One thing to consider is that if we keep increasing our greenhouse gas emissions, we will push carbon dioxide concentrations way above pre-industrial levels and into the range that existed at the beginning of the Cenozoic. While the cooling trend that we are living at the end of happened over tens of millions of years, temperature increases of well over 4°C could occur by the end of the century, with further warming beyond. While life has had ages to adapt to climate change as it was occurring before humanity, we are presiding over a spike in temperatures and greenhouse gas concentrations.

This graph shows CO2 concentrations from the last 400,000 years, as measured in ice core samples:

Atmospheric concentration of CO2

Keeping all that in mind, it seems very sensible to be working hard to keep the tip of that spike from getting too high. We should be worrying about our emissions, not blaming the warming we have observed on the sun and moving on.

Author: Milan

In the spring of 2005, I graduated from the University of British Columbia with a degree in International Relations and a general focus in the area of environmental politics. In the fall of 2005, I began reading for an M.Phil in IR at Wadham College, Oxford. Outside school, I am very interested in photography, writing, and the outdoors. I am writing this blog to keep in touch with friends and family around the world, provide a more personal view of graduate student life in Oxford, and pass on some lessons I've learned here.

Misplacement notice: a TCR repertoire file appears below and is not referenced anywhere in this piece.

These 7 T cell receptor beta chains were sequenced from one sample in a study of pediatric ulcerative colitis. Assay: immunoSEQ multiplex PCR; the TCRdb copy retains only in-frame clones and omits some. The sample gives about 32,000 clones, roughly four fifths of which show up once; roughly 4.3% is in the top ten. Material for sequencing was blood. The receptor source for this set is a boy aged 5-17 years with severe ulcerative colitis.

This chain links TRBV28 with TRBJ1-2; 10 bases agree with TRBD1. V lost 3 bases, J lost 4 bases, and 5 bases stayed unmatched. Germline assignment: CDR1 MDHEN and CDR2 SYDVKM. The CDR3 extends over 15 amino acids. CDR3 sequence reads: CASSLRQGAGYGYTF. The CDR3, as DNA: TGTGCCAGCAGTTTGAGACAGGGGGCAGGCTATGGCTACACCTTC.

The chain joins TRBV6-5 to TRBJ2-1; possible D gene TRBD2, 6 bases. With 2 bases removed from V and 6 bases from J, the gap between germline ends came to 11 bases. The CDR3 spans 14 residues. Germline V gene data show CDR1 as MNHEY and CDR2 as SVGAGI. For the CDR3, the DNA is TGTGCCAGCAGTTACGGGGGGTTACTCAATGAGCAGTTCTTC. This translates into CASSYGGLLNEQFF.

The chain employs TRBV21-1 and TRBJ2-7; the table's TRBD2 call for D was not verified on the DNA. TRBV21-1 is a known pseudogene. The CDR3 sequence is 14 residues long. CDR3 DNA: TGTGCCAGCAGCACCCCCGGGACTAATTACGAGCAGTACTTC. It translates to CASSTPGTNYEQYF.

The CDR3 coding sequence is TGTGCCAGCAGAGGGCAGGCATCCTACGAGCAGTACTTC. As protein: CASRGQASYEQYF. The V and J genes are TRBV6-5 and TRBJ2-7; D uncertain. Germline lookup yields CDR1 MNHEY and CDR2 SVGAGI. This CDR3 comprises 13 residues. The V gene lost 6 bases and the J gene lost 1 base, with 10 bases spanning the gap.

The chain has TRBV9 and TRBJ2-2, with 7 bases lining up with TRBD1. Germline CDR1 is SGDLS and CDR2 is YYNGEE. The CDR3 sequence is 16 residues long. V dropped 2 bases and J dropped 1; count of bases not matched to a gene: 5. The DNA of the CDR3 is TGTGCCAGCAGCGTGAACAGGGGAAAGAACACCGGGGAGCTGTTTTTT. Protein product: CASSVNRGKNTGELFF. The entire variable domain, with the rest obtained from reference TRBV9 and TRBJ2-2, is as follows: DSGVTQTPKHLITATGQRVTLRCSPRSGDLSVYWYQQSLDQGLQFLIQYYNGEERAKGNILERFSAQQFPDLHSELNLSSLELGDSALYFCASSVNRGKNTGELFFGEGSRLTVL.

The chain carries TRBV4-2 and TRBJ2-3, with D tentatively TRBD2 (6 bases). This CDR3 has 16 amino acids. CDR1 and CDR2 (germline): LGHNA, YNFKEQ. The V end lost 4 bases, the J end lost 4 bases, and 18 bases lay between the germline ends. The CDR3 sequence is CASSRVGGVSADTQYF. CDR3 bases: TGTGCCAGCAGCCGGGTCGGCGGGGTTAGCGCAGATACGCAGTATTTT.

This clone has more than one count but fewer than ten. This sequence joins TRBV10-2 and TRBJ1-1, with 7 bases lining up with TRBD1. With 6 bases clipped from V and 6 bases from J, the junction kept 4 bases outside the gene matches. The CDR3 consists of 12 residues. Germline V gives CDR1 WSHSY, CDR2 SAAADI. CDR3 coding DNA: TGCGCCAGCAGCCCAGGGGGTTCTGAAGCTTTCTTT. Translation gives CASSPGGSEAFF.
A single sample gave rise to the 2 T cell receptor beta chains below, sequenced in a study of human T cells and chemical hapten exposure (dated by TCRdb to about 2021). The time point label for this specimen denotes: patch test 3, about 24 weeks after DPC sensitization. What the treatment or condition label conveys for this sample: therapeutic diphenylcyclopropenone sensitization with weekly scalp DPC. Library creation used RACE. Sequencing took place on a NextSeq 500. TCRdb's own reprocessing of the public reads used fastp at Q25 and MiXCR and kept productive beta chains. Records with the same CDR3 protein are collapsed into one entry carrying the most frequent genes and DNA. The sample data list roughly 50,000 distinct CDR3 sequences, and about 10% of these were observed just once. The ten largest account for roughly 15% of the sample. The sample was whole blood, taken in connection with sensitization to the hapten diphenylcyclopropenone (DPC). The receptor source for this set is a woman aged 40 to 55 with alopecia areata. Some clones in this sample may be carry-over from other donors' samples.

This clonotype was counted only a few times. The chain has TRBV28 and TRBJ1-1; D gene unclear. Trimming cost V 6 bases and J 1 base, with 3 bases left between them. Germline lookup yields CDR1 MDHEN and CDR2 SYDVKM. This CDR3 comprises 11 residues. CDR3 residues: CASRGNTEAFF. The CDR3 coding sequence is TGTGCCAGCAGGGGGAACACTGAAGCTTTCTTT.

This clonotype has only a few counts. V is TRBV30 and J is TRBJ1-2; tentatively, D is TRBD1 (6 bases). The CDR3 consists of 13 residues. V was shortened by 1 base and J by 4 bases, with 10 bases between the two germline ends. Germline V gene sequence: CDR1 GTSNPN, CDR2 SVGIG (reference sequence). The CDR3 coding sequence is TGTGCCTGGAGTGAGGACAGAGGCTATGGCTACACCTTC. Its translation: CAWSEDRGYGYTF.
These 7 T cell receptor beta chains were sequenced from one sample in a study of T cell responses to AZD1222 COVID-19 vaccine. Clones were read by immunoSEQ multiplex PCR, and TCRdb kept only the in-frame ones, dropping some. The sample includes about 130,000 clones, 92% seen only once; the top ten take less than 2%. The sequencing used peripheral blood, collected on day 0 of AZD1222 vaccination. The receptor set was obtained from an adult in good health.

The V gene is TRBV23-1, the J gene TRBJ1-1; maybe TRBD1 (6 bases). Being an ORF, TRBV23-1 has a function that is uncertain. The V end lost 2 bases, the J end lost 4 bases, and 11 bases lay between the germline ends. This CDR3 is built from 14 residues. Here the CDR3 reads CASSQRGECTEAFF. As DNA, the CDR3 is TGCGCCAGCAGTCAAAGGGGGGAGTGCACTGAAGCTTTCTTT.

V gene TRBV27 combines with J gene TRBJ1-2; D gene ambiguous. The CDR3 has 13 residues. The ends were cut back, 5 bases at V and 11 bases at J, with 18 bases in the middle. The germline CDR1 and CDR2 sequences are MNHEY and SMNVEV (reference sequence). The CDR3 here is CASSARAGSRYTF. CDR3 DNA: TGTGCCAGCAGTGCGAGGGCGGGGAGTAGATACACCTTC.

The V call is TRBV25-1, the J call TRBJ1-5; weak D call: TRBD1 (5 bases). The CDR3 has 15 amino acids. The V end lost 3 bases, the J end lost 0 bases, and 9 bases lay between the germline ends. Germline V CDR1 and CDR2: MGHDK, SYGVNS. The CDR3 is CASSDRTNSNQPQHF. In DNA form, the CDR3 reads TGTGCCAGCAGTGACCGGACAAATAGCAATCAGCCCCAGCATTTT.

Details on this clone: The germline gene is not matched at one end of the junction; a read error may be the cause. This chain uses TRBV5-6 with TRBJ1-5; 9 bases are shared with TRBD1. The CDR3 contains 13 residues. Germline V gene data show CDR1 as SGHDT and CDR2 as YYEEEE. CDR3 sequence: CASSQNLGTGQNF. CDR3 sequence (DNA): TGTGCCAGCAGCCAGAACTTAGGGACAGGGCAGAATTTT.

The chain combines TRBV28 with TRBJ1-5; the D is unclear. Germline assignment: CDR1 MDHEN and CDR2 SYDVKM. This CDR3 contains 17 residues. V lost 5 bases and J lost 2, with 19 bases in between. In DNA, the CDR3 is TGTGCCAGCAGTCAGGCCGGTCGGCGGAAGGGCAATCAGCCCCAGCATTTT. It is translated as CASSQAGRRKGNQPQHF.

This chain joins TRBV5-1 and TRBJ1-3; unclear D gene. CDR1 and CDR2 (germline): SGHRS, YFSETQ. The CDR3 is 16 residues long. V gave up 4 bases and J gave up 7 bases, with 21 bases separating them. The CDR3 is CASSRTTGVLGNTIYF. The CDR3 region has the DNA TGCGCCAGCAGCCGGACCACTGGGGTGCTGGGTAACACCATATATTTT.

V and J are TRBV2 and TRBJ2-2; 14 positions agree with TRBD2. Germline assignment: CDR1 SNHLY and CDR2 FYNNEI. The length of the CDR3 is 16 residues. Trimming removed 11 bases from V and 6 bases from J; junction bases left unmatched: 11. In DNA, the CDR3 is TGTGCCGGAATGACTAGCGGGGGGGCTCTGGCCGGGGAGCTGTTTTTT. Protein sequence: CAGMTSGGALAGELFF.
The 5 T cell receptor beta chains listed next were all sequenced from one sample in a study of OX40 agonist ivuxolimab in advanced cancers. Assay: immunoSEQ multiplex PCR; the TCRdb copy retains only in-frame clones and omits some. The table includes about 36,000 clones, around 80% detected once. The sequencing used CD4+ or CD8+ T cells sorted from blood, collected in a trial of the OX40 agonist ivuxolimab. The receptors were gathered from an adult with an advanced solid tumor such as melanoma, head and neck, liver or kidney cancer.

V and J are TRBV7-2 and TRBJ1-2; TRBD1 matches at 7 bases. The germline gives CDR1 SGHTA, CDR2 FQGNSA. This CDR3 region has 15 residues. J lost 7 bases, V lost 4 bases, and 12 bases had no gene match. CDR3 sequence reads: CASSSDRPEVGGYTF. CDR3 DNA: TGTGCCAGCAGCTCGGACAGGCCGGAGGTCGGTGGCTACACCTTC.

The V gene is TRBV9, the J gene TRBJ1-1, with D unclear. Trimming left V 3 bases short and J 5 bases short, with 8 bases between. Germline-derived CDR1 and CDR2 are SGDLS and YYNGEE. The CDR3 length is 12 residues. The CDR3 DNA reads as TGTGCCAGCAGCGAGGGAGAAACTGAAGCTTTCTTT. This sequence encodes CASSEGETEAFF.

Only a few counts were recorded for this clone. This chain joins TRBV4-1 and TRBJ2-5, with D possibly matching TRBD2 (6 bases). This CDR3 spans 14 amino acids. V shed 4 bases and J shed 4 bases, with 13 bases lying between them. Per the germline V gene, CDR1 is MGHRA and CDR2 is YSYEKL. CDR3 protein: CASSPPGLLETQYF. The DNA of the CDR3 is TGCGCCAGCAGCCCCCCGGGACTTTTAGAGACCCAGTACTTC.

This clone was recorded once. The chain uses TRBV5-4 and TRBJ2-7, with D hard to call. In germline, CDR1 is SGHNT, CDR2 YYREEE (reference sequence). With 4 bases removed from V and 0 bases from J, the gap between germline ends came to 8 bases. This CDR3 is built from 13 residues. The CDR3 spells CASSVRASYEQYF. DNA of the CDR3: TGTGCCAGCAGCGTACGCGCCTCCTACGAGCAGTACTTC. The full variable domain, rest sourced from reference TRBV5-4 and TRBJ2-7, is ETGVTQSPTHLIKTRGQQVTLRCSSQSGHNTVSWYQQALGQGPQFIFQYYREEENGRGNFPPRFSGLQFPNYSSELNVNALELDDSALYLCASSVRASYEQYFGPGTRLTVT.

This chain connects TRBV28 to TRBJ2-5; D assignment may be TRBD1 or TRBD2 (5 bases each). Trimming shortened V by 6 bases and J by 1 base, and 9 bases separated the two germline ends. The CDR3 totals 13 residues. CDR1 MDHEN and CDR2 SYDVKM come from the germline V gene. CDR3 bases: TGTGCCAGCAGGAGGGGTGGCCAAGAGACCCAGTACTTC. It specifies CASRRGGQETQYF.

10 thoughts on “Climate change: the solar hypothesis”

  1. More on sun-climate relations

    Four new papers discuss the relatiosnhip between solar activity and climate: one by Judith Lean (2010) in WIREs Climate Change, a GRL paper by Calogovic et al. (2010), Kulmala et al. (2010), and an on-line preprint by Feulner and Rahmstorf (2010). They all look at different aspects of how changes in solar activity may influence our climate.

    The paper by Judith Lean (2010) has the character of a review article, summarizing past studies on the relationship between solar forcing and climate. The main message from her article is that the solar forcing probably plays a modest role for the global warming over the last 100 years (10% or less). It’s a nice overview, but I miss treatment of uncertainties.

    Her analysis is based on the HadCRUT3 data, and I wonder if she would get similar results if she chose the GISTEMP or NCDC instead. The choice may in particular be relevant for the discussion of the temperatures after 1998.

    Personally, I regard the data on solar activity before 1900 as quite uncertain too. The reason is that there are strange things happening to the solar cycle length in the shift from the 19th to the 20th century. Hence, any analysis based on the past centuries is uncertain because of suspect data quality in the early part of the record. Lean mentions that proxy-based records are uncertain, however.

    Another source of uncertainty stems from the analysis itself – a regression analysis with chaotic data can easily yield misleading results. Gavin and I showed in a recent paper that multiple regression can produce strange results when applied to the global mean temperature and a number of forcings.